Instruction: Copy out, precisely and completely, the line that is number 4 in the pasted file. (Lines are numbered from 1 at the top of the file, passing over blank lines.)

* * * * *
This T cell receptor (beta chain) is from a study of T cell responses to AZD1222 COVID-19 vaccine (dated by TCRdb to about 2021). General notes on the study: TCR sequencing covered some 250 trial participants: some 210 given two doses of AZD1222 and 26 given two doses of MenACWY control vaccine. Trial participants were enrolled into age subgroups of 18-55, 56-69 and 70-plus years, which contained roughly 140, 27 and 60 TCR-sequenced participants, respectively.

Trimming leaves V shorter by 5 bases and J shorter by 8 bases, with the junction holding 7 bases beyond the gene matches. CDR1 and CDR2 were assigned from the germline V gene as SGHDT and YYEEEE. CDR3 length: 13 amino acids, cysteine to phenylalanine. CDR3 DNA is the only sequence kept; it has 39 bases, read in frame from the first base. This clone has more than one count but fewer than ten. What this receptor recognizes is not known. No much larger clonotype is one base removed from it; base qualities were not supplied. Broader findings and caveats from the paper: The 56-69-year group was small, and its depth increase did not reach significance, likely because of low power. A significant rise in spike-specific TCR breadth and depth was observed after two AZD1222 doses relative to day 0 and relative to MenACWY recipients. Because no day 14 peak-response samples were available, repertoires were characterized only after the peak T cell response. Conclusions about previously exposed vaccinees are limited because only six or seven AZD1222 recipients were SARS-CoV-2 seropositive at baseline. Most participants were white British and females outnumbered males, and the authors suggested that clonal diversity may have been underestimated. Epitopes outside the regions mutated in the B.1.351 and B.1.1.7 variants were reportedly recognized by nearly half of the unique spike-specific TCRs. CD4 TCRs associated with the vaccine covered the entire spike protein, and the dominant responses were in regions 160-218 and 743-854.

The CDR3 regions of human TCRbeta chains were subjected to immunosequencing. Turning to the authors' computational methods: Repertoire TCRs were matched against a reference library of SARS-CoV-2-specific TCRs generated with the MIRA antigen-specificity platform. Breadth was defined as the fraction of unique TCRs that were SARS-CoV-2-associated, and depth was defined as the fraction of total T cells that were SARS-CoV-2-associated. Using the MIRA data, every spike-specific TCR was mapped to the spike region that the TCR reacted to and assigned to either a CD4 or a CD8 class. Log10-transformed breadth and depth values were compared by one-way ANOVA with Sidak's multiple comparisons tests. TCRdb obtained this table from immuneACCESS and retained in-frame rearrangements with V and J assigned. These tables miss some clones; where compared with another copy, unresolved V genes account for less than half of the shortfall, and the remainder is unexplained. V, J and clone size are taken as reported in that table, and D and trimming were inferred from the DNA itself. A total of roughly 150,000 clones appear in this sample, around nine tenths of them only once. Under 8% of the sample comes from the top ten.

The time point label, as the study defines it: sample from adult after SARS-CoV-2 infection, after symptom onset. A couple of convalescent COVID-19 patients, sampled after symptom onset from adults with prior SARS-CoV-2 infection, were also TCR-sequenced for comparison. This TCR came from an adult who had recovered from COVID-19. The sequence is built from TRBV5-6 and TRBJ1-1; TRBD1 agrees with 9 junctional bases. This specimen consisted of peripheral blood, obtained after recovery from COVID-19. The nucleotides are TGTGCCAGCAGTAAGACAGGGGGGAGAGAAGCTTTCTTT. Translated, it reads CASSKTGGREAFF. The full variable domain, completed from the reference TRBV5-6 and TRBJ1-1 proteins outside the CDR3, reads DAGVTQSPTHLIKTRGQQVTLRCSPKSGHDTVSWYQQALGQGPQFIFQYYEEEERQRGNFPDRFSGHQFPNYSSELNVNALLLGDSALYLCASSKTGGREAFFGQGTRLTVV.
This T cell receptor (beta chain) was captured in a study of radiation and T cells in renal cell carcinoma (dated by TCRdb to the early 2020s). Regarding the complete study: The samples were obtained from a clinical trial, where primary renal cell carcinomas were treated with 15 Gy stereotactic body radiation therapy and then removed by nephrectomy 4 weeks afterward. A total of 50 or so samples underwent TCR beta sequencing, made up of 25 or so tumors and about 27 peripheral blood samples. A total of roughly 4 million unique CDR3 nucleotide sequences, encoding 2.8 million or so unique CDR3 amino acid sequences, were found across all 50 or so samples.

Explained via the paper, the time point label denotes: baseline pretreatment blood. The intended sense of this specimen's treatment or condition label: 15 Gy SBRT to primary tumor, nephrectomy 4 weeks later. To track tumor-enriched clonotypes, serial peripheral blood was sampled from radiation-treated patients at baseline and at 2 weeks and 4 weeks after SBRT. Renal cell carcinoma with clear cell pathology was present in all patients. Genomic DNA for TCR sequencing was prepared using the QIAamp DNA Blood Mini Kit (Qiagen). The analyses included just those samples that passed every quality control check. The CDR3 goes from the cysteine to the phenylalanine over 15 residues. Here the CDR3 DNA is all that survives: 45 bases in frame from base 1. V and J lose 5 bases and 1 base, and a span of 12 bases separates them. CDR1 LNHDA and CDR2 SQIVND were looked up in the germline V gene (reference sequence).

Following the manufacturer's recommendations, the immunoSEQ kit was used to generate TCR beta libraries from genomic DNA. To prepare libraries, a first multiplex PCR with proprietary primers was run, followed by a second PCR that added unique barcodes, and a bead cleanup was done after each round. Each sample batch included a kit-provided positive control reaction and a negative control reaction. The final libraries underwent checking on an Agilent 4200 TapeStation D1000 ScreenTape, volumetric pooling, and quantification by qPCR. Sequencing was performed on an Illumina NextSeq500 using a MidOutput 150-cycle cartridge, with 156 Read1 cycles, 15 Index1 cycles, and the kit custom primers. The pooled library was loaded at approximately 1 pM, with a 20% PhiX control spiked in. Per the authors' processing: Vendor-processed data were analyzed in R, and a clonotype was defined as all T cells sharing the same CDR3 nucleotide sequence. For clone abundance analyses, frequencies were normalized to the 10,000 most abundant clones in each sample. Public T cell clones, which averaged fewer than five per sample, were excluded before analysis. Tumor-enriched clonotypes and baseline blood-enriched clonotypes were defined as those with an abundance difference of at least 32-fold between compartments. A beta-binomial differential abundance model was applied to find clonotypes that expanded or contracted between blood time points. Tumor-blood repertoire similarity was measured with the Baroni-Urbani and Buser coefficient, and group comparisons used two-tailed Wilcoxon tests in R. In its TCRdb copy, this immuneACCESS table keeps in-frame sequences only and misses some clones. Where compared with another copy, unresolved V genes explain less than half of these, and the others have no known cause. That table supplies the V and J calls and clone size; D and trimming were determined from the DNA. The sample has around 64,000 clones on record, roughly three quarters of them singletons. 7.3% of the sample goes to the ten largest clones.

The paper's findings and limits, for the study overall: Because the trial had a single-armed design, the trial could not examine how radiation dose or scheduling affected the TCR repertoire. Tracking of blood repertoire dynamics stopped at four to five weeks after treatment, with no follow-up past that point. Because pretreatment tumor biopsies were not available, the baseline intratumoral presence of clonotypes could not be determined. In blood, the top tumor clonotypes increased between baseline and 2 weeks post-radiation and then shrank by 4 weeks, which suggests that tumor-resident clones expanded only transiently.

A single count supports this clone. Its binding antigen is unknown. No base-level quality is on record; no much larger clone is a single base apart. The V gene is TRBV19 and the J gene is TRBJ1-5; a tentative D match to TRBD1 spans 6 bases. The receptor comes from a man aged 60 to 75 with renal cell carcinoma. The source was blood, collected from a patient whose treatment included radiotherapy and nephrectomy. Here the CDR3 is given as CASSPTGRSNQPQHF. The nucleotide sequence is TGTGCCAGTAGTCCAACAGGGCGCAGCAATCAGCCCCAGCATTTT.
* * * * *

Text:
The time point label, as the study defines it: sample from adult after SARS-CoV-2 infection, after symptom onset. A couple of convalescent COVID-19 patients, sampled after symptom onset from adults with prior SARS-CoV-2 infection, were also TCR-sequenced for comparison. This TCR came from an adult who had recovered from COVID-19. The sequence is built from TRBV5-6 and TRBJ1-1; TRBD1 agrees with 9 junctional bases. This specimen consisted of peripheral blood, obtained after recovery from COVID-19. The nucleotides are TGTGCCAGCAGTAAGACAGGGGGGAGAGAAGCTTTCTTT. Translated, it reads CASSKTGGREAFF. The full variable domain, completed from the reference TRBV5-6 and TRBJ1-1 proteins outside the CDR3, reads DAGVTQSPTHLIKTRGQQVTLRCSPKSGHDTVSWYQQALGQGPQFIFQYYEEEERQRGNFPDRFSGHQFPNYSSELNVNALLLGDSALYLCASSKTGGREAFFGQGTRLTVV.